The argument that all interests will find expression through political organization is wrong, but it is correct that a system of divided political authority in the United States makes it hard for certain groups to dominate the political.
Government in the US is responsive to the public's preferences and needs through an open and democratic process.
The Bill of Rights includes freedom of speech, the press, and assembly.
The nation's laws have provided for open meetings, citizen advisory commissions, lobbying, direct contact from constituents, contributions from interested individuals and groups, an open legal system, protests, and many other routes through which individuals and groups may advocate for their interests.
"Why Is There So Little Money in U.S.?"
was written by Ansolabehere et al.
Through the many points of access, representatives and government officials learn how their decisions affect the public.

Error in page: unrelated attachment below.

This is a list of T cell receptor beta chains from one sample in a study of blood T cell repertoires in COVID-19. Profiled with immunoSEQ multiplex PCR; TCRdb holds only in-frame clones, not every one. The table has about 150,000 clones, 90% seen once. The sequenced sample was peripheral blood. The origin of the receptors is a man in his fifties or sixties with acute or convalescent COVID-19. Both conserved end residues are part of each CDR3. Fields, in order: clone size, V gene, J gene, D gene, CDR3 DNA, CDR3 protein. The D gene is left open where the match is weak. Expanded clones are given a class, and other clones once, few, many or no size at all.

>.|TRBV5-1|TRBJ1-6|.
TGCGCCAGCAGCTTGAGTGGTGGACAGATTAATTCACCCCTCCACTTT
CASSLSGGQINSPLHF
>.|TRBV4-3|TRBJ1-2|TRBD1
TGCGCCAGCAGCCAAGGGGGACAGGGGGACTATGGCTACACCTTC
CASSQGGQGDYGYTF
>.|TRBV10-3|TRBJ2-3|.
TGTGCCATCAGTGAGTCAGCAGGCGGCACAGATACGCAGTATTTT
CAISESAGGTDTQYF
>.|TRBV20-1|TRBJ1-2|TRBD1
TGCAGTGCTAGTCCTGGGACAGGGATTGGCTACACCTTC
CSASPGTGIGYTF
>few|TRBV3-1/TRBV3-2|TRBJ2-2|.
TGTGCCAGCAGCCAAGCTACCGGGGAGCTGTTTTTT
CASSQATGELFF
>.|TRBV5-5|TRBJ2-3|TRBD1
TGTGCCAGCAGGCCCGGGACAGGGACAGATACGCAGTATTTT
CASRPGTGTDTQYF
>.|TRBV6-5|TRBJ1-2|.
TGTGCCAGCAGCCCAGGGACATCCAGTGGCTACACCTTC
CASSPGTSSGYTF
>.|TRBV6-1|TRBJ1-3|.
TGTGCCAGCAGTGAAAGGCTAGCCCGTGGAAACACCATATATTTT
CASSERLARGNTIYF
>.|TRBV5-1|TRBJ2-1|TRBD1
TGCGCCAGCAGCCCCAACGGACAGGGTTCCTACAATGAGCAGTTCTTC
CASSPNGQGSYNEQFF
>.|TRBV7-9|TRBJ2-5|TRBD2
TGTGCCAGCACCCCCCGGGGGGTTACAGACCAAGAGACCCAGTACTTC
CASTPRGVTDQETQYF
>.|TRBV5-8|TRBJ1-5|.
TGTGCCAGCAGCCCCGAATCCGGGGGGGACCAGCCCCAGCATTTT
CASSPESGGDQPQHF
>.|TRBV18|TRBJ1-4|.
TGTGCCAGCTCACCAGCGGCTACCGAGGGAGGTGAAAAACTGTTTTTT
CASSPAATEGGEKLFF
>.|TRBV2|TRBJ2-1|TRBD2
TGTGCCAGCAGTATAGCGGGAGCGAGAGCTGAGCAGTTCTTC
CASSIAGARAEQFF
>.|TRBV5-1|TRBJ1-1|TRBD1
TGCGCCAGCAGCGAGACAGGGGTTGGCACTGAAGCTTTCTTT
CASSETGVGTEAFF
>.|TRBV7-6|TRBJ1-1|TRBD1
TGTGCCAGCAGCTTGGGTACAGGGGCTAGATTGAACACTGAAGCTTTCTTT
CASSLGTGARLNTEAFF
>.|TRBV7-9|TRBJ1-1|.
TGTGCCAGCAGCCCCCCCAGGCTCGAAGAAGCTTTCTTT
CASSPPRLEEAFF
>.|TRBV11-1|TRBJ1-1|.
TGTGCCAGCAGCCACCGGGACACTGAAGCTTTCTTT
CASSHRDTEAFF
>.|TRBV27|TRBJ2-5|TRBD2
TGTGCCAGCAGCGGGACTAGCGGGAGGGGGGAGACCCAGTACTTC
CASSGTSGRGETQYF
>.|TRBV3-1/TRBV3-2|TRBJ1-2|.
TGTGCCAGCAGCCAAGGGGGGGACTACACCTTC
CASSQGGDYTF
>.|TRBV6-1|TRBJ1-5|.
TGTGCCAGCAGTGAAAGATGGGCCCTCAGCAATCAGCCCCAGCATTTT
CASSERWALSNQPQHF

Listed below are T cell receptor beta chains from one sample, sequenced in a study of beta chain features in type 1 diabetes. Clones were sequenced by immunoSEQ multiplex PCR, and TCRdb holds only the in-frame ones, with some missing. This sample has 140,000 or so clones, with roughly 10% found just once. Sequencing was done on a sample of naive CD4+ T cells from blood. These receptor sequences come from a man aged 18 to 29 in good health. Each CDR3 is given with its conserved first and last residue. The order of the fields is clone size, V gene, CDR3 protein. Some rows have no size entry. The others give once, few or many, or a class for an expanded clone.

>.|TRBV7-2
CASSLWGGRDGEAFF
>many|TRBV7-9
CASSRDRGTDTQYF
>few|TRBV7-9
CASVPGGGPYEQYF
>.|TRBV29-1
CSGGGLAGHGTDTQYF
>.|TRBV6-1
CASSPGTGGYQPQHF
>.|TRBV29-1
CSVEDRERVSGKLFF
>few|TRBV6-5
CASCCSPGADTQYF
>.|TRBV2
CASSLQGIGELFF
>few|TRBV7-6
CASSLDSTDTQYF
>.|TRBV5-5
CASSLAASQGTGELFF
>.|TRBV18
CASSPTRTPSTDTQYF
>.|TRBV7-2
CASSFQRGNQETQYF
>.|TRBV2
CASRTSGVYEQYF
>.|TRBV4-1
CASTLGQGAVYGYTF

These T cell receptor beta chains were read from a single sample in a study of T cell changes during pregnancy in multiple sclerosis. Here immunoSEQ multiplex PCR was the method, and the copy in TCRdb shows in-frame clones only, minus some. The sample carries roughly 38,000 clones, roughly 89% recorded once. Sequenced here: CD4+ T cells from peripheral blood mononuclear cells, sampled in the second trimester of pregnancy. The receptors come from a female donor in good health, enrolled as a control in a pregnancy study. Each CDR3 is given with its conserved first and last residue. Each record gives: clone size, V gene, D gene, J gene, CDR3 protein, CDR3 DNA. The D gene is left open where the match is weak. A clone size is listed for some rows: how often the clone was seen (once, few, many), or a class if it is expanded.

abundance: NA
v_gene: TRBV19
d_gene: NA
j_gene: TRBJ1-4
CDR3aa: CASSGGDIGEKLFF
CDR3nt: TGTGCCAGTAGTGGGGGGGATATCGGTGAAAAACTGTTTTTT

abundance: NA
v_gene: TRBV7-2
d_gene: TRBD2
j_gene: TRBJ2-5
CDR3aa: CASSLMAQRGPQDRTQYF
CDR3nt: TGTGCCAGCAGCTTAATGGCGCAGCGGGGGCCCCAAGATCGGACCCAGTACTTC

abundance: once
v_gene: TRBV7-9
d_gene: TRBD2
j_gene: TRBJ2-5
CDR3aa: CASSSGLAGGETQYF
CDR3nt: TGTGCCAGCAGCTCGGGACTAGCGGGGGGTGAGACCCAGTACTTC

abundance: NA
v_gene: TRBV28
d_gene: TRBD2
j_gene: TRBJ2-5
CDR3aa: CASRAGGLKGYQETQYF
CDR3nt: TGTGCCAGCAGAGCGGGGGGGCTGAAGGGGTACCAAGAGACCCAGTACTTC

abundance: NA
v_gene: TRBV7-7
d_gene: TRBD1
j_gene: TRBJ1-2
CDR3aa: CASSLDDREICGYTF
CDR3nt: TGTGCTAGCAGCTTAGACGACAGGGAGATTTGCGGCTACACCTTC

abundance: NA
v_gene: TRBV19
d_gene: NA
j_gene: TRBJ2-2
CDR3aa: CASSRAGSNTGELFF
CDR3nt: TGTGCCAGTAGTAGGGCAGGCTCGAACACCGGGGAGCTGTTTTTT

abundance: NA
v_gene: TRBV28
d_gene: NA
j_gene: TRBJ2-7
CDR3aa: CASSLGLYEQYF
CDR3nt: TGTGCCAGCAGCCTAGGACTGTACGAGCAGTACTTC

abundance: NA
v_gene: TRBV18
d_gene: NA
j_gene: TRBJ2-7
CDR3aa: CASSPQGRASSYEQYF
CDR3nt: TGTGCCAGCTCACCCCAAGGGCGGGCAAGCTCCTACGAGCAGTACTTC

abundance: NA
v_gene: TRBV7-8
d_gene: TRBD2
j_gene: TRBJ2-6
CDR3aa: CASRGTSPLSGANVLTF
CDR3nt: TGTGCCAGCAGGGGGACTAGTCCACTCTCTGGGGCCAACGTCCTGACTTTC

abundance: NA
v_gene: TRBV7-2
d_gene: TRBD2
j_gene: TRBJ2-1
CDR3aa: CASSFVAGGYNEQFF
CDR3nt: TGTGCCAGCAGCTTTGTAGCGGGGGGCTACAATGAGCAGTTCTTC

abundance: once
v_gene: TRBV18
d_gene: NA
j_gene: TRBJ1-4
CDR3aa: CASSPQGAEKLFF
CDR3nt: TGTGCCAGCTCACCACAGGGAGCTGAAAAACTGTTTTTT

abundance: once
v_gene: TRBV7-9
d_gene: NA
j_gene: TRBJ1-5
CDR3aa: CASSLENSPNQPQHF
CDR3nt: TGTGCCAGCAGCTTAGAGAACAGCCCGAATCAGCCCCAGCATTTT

Many interests compete for the attention and support of the government in politics.
In the United States, tens of thousands of organizations compete in the political sphere, and countless other movements and coordinated efforts of citizens rise and fall as issues come into the public arena.
The sort of politics the Founders envisioned is compatible with this.
The system of government is not perfect.
The policies and laws of the U.S. government are thought to favor those who are organized.
Those who can use their resources to represent their interests before the government are encouraged by the American interest group system.
The legislature, the administrative agencies of the executive, the courts, and even the electorate are places where people and organizations that can muster the financial resources can best make their case.